Smartphones giving tough competition to TVs, but industry hopeful of revival
Television sales in the domestic market are witnessing a decline, with manufacturers attributing weak consumer sentiment as the reason. However, market players and insiders also attribute it to changing consumer preferences, especially those interested in entry-level TVs now sticking to their smartphones for watching online content, particularly that provided by OTT players like Hotstar, Netflix and Amazon Prime Video.
With cheap data and affordable smartphones, market watchers say entry-level consumers prefer to watch content on their personal devices. Watching OTT videos and other content on televisions is still evolving. Panasonic’s president & CEO for India and south Asia, Manish Sharma said the trend is “temporarily” impacting the market.
Industry body Consumer Electronics and Appliances Manufacturers’ Association (CEAMA) said the last decade has been a period of transformations. Consumer durables, especially television, have witnessed tremendous change structurally and technologically, which has completely changed the preferences of customers.
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This has created new challenges for the industry. CEAMA president Kamal Nandi explained, “With low-cost availability of data and rising affordability to acquire a smartphone, the entertainment industry has witnessed a transformation like no other. In fact, it has been a key driver in changing the consumption pattern. Earlier, TVs used to be first preference of a household in its list of essential electronic goods, but mobile phones have gradually replaced this. Consumers, especially under the age group of 16-35 years, spend more time on mobile phones and tablets rather than televisions.”
The trend where urban consumers generally used to have more than one TV set in their homes is also gradually witnessing a decline as smartphones have acquired that space. A smartphone is preferred to a television because the content is available on the go, it provides access to social media to keep you connected, as well as privacy, he said.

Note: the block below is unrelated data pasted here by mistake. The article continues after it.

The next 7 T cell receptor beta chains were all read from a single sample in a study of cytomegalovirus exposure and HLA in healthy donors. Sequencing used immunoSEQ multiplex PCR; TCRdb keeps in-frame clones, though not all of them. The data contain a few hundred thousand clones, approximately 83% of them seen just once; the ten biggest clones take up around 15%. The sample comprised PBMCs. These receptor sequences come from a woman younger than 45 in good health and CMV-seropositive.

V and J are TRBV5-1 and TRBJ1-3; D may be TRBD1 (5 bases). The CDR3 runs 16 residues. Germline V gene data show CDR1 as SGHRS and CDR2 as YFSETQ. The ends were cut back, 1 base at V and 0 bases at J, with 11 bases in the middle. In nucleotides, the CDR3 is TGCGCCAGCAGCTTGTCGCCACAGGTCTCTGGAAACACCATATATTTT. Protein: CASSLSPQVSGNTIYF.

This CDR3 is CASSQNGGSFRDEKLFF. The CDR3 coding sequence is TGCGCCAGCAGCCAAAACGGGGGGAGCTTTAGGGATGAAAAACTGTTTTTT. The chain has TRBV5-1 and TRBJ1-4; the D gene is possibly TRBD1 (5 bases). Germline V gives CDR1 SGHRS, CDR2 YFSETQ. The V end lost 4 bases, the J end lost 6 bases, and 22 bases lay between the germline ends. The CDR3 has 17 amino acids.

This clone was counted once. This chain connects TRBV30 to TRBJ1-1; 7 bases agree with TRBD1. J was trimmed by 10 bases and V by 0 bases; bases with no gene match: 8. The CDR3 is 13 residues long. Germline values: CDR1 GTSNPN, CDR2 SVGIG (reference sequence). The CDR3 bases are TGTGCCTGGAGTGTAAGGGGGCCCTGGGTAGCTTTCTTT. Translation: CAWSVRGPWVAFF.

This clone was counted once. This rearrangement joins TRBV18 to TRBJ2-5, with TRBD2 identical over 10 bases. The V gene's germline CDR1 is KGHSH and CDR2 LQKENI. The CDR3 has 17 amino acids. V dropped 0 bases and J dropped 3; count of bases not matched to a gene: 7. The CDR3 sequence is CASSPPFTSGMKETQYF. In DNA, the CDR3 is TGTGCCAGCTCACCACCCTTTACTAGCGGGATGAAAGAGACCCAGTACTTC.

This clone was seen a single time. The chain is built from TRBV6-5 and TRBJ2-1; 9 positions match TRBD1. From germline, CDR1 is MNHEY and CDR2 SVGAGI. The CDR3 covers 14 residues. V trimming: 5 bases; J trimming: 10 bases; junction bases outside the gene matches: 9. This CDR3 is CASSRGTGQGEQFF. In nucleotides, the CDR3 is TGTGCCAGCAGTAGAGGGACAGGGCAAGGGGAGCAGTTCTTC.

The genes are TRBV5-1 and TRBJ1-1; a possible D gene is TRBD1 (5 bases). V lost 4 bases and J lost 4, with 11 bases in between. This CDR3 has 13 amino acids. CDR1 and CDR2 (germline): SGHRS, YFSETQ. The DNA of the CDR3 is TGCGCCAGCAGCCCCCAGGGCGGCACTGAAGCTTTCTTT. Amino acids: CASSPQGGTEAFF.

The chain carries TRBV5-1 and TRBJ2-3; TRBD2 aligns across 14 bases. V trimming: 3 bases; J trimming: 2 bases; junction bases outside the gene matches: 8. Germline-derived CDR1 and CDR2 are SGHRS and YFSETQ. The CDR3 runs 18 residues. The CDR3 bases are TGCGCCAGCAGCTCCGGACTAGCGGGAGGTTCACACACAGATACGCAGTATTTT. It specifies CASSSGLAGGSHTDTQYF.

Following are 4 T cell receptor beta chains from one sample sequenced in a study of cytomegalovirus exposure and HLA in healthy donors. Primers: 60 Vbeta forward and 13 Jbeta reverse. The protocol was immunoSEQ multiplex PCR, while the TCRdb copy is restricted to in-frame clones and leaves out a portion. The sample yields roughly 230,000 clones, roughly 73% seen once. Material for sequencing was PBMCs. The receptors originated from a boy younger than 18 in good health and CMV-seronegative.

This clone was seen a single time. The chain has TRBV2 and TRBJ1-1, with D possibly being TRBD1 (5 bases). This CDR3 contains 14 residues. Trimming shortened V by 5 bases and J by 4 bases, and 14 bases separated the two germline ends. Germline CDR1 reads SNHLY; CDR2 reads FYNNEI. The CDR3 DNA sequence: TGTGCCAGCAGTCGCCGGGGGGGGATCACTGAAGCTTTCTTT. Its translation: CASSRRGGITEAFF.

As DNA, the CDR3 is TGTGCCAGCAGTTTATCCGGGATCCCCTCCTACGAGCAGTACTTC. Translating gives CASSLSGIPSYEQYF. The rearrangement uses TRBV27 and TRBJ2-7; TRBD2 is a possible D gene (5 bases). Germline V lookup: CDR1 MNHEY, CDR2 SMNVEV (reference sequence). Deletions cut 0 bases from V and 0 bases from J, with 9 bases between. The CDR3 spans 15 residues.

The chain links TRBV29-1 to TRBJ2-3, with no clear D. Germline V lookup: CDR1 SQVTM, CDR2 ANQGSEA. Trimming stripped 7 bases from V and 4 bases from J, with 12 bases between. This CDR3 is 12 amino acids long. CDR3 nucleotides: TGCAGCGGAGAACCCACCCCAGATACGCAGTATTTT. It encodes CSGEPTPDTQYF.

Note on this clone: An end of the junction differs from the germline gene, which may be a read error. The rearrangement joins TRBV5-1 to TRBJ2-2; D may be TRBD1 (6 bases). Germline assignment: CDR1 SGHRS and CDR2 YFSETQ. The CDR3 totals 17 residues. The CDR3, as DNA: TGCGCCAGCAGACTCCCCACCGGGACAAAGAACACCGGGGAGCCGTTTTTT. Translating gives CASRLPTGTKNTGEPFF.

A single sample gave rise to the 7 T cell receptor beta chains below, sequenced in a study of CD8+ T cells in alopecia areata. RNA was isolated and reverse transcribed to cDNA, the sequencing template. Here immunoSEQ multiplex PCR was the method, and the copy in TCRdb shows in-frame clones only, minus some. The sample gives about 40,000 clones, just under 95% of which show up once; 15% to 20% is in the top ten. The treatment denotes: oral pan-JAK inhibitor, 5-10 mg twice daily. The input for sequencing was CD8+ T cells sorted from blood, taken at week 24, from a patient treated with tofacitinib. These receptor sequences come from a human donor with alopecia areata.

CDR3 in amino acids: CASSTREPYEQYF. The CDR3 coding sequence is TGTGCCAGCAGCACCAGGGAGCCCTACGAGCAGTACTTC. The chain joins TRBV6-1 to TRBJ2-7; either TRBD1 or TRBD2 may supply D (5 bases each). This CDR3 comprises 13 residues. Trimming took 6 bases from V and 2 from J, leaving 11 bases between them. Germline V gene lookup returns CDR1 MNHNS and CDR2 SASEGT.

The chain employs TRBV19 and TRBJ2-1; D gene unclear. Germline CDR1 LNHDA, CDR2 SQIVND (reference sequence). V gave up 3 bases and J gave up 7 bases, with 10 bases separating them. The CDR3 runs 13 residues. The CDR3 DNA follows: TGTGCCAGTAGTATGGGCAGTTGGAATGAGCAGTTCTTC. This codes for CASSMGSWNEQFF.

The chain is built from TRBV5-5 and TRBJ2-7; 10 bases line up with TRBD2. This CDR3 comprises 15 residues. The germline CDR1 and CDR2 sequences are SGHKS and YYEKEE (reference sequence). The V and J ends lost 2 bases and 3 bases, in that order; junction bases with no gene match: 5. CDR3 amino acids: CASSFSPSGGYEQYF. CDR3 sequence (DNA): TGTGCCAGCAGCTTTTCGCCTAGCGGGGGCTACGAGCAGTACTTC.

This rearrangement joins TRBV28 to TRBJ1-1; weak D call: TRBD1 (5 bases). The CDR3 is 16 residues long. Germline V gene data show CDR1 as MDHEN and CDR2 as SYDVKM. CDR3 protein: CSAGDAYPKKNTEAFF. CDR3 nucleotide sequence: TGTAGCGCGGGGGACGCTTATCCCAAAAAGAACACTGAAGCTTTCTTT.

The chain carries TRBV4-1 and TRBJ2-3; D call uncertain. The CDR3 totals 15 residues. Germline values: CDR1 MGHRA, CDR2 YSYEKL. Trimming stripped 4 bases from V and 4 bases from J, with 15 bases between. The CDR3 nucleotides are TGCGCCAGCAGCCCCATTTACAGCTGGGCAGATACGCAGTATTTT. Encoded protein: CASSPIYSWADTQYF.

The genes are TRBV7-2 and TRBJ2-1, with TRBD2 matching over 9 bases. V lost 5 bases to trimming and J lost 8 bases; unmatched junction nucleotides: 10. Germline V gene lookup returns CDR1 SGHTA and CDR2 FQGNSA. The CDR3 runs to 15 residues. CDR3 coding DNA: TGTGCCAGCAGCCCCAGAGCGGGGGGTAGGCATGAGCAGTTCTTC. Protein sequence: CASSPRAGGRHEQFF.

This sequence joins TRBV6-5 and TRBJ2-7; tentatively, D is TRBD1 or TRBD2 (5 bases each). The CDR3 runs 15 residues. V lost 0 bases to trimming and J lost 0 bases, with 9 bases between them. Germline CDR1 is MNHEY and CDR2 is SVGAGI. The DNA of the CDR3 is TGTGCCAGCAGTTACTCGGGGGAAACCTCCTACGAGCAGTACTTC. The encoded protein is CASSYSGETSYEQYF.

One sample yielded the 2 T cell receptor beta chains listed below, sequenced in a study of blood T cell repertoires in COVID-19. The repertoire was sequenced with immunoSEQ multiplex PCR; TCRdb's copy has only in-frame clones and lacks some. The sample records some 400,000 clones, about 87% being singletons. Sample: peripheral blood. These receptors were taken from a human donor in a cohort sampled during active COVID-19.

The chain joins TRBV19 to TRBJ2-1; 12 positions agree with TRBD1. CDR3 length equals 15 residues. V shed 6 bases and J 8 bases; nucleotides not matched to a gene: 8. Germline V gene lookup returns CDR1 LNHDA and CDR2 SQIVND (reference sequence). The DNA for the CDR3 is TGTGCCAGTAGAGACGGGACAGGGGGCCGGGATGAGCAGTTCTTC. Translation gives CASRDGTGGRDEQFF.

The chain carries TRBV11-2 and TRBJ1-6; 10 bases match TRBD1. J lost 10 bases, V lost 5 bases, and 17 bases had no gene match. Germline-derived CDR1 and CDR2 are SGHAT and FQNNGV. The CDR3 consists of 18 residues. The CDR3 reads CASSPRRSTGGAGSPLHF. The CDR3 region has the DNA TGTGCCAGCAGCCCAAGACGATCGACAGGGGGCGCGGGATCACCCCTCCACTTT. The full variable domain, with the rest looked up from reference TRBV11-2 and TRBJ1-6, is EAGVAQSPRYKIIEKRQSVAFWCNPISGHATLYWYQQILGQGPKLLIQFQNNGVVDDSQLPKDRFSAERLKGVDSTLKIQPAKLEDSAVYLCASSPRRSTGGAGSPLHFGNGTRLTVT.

“That said, mobile phones certainly have gained an edge over TVs, but televisions still have a huge market potential in India. Given the low level of penetration and huge untapped demand, the future of televisions is promising. With the festive season about to begin, we expect that sales of televisions, which is going through a slump, will pick up,” he added.
Sharma of Panasonic, when asked whether consumers prefer smartphones over TV, told FE, “Temporarily yes, if you analyse some of the large events where thE TV industry was looking at demand getting created, like the cricket world cup. When you look at online streaming, you see millions of people viewing matches on a tablet or mobile phone. So this trend was definitely there. So some hidden loss of TV demand might have happened, but we are unsure of how much is the impact exactly,” he said.
Panasonic’s Sharma said that it is an evolving trend, and with TV companies exploring various options, including price cuts, many would in short to medium term opt for larger screens. He added: “Lets compare the 32-inch screen, it’s a basic product and has been the belly of our industry. In 32-inch, price drop that happened cumulatively in the past three years would be about 15-20%. In the 55-inch TV, price drop is in excess of 50%. So what retailed at about Rs 80,000 is retailing at about Rs 40,000-50,000 depending on the specifications.”
On the way ahead, Sharma said industry is working on cutting prices. For instance, many manufacturers were earlier importing TVs as completely built units (CBUs) because the quantity was not adequate. But, now the quantity is increasing, so they are manufacturing in the country and hence a lower rate of duty.